It was not over. A bus took us back onto the island and into the city. Weaving our way back I realised that there must be many more buses like the one we took, connecting the villages to the city, something I had underestimated before. Spat out in Sibei, we stumbled into a rare demonstration: Xiamen University professors complaining about housing resale rights. Unable to get a bus or taxi back because they were clogging the road, I realised that on a Way-Losing Tour, problems do not have to be perceived as problems: they are opportunities to discover more about the place and people. This resistance, or will of the city, is one of the things that is expected, even necessary. The frame of the Way-Losing Tour transforms problems, well it has so far, and demands an interesting balance of being engaged but also accepting of just what fate has in store.

Tuesday, 27 June 2017

Way-Losing - in Xiamen - 1st July


The 1st of July will bring us back on to the street and into the wilds of the city. This will be a very particular Way-Losing tour because the city of Xiamen in Southern China is undergoing a profound renovation ahead of the BRICS conference later this year. It is in a state of self-conscious preening. This tour, however, will take place on the completely other side Xiamen, in and around Jimei District on the mainland. For most of those who live on the island this will already make it a step into unfamiliar territory. That will not be enough, however, we will expect nothing short of complete disorientation!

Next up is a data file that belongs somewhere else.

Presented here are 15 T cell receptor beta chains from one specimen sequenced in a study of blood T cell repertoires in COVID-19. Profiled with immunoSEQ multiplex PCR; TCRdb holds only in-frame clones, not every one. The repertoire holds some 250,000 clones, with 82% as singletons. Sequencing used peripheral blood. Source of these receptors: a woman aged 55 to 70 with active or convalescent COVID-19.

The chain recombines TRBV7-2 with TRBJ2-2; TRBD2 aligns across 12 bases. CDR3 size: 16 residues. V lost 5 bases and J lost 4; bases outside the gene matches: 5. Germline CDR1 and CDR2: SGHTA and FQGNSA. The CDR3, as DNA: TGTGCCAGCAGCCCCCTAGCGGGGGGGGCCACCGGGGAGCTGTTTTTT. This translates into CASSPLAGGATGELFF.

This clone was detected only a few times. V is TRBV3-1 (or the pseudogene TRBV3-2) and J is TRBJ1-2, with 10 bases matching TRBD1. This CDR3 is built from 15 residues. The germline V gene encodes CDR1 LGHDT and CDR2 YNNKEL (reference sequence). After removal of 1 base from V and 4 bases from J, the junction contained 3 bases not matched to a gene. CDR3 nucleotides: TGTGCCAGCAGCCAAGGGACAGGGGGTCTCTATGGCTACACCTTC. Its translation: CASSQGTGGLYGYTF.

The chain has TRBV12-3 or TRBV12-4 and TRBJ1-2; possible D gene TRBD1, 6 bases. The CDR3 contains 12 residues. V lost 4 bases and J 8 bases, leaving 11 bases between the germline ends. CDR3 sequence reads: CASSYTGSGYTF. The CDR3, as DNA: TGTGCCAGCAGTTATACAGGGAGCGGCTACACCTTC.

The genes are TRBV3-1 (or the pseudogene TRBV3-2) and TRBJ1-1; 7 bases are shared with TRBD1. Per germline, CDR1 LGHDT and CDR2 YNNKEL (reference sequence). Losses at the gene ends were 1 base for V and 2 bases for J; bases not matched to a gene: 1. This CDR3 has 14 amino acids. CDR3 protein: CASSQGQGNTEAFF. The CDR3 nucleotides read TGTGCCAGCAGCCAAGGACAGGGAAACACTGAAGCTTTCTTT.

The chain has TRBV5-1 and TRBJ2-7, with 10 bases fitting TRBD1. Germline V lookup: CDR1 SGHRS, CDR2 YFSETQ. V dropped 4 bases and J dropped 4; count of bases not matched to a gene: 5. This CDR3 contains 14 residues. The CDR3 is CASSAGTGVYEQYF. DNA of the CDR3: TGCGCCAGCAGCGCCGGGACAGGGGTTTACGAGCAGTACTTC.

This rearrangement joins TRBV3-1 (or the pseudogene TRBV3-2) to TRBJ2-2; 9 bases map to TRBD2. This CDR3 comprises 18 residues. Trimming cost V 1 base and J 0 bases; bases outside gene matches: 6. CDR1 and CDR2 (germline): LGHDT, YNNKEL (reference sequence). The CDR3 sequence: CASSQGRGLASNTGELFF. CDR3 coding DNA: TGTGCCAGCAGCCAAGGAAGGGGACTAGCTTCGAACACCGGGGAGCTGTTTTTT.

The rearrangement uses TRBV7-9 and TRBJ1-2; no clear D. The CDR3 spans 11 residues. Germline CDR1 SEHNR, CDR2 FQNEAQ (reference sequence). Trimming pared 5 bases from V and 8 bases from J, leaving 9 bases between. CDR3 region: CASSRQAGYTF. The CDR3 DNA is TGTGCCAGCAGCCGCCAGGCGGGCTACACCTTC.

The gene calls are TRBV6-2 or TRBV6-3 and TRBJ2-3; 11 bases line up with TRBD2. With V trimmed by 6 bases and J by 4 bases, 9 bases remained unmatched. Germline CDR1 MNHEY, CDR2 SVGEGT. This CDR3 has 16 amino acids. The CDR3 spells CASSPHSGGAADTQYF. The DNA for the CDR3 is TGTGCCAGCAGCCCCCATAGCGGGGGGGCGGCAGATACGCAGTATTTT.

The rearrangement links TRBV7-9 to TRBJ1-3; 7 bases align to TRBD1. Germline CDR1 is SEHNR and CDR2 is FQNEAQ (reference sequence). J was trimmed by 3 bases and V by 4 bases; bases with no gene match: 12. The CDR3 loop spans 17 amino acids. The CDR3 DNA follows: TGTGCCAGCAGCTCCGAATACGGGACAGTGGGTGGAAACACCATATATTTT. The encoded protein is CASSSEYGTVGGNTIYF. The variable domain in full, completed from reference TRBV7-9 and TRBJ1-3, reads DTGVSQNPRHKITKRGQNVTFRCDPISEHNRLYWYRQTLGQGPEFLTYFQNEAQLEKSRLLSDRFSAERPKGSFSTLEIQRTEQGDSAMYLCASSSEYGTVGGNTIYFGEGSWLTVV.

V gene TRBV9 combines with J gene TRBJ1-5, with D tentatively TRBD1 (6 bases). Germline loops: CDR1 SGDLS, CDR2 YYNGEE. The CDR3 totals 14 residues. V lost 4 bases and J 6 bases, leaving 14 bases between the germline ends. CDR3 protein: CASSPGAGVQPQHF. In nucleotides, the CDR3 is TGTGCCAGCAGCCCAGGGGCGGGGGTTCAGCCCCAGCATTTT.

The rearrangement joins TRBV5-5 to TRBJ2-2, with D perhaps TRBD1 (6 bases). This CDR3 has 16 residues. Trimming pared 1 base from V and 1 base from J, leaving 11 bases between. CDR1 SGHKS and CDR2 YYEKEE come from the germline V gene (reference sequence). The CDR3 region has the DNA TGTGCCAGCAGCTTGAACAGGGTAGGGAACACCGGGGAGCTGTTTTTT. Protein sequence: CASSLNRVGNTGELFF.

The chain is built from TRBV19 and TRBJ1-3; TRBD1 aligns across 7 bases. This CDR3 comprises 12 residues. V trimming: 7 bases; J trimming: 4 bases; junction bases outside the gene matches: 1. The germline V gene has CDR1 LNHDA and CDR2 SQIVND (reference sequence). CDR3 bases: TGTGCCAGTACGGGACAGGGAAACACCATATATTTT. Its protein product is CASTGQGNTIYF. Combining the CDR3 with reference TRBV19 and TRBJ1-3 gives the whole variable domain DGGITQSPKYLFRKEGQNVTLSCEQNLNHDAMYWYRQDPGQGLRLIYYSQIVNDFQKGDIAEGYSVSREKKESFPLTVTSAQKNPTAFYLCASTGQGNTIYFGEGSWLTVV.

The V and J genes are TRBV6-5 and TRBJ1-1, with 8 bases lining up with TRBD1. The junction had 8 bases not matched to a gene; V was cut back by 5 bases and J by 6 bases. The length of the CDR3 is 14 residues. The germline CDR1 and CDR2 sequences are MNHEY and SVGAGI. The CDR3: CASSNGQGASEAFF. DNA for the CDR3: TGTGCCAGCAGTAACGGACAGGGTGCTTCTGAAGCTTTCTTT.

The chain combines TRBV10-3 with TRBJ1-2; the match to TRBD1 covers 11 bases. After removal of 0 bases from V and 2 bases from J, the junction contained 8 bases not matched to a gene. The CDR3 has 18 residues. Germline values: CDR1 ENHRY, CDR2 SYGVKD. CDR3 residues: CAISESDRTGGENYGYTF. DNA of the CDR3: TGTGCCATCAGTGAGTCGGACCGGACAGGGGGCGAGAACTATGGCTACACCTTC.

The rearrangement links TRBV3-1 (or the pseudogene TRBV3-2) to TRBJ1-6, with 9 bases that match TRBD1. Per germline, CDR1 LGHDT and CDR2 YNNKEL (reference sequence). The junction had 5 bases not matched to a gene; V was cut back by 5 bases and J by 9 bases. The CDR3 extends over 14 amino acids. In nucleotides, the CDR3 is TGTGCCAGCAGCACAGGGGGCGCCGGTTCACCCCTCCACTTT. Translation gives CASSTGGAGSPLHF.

Places on this tour are strictly limited so reservation is essential.

Wednesday, 24 May 2017

The Tour of All Tours Exhibition

The Bath Tour of All Tours, from 2014, will resurface shortly in the form of a piece of work in the exhibition Embodied Cartographies. It's been good to revisit the texts and to reassemble the performance within another medium. The exhibition is looking at artists' walking projects and it will include some live events too. 

Venue: FaB at Walcot Chapel, Walcot Gate BA1 5UG
10am to 6pm Sat 27 May to Sat 10 June
10am to 3pm Sun 11 June

Wednesday, 3 May 2017

Videos of Tours

I was recently invited to contribute to a programme of talks and interventions in London organised by Something Other on the theme of migration. My perspective on this is an unusual one as I am a British artist living in exile, and not self-imposed exile as most assume, but genuine exile as I was not allowed to live with my wife in the UK under new visa rules. This was the basic angle, along with what I have found in China and the role of borders and artistic interventions I was asked to explore through three questions posed by curator Alessandra Cianetti (Performing Borders). 


Following an excellent suggestion of hers, I took the the streets, and malls, of Nanjing city centre. Using just my phone's video it was possible to get some pretty usable results. 


Walking around the same territory that I am currently staking out for my Adam Smith audio tour, it felt like a very natural format. What's more, nobody seemed to trouble me, since a person speaking into a phone is such a common sight it could be assumed to be a video call or a selfie session.


I've often struggled to find a way to record video of the tour type performances I have been making as they simply don't lend themselves to the camera. You really have to be there and to take in the multiplicity of the place. With this format, however, the commentary does at least return to sender stage and the intimacy that the phone provides allows some quite revealing moments too, like this daft one above. I think it is safe to say there are going to be more videos like this in the future: Watch This Space!